Reforms in the rural drinking water sector in India were adopted in 1999 through the Sector Reform Project (SRP) on a pilot basis and have been scaled up throughout the country in the form of Swajaldhara launched on 25th December 2002. It is premised on a demand-responsive approach where the community initially mobilises 10 per cent of the cost of the project demanded by it and the rest of the funds are contributed by Government of India (GoI). So far five phases of Swajaldhara have commenced on the official understanding that these would achieve a high degree of participation and community control that would meet the needs of water for all. Very often, the socio-political dynamic of a context alters significantly how policies and schemes are implemented and what they achieve for their intended beneficiaries.

A survey of 28 villages in Rajsamand and and Bhilwara districts of Rajasthan and 7 villages in Osmanabad and Latur districts of Maharashtra raises questions that need to be investigated if the right to water for all is to be realised. This paper will draw upon the findings of this survey to explore the dynamic between the Scheme and its ability to realise the right to water in an equitable and just manner. The parameters of Swajaldhara, the socio-political context and the process of implementation including bureaucratic practice will be examined to critique the rural drinking water policy of the Indian State and its underlying premise of Structural Adjustment.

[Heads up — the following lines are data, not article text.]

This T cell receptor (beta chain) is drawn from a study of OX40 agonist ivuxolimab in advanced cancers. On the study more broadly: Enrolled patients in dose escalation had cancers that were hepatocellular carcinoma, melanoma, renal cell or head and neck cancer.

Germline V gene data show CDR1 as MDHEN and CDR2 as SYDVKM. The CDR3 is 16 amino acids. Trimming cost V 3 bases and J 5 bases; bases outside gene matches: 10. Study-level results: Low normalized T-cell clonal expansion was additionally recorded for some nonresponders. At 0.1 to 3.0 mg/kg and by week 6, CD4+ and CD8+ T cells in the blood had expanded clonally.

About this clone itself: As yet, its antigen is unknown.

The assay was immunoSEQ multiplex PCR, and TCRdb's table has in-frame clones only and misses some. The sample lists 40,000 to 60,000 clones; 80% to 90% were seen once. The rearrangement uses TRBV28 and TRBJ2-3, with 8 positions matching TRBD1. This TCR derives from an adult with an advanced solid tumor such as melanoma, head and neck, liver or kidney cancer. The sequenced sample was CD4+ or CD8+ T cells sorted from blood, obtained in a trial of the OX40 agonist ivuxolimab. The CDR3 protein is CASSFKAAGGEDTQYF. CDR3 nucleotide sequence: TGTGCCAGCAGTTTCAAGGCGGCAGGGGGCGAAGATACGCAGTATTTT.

Citation

(2007) 3(2) Law, Environment and Development Journal 101

Paper

‘Swa’-jal-dhara or ‘Pay’-jal-dhara-Sector Reform and the Right to Drinking Water in Rajasthan and Maharashtra

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Unmasking Chinese Business Enterprises: Using Information Disclosure Laws to Enhance Public Participation …(T. Riley and C. Huiyan)

Author(s)

Timothy Riley and Cai Huiyan

Keywords

China, access to environmental information, corporate disclosure, Chinese businesses, government decisions, corporate decisions, public participation, impact, local communities, ecosystems

Abstract

This article argues that the existing state of corporate disclosure law and regulations in China is insufficient to allow the Chinese public adequate access to environmental information. As a result, citizens are unable to participate properly in crucial government and corporate decisions that impact local communities and ecosystems.

Citation

(2009) 33 Harvard Environmental Law Review 177

Paper

Unmasking Chinese Business Enterprises: Using Information Disclosure Laws to Enhance Public Participation in Corporate Environmental Decision Making

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Catastrophe in the Making…Engineering of Katrina & the Disasters of Tomorrow (W. Freudenburg, et al)

Author(s)

William Freudenburg, Shirley Laska, Robert Gramling, Kai Erikson

Keywords

Hurricane Katrina, natural disasters, affected communities

Abstract

When houses are flattened, towns submerged, and people stranded without electricity or even food, we attribute the suffering to “natural disasters” or “acts of God.” But what if hey’re neither? What if we, as a society, are bringing these catastrophes on ourselves?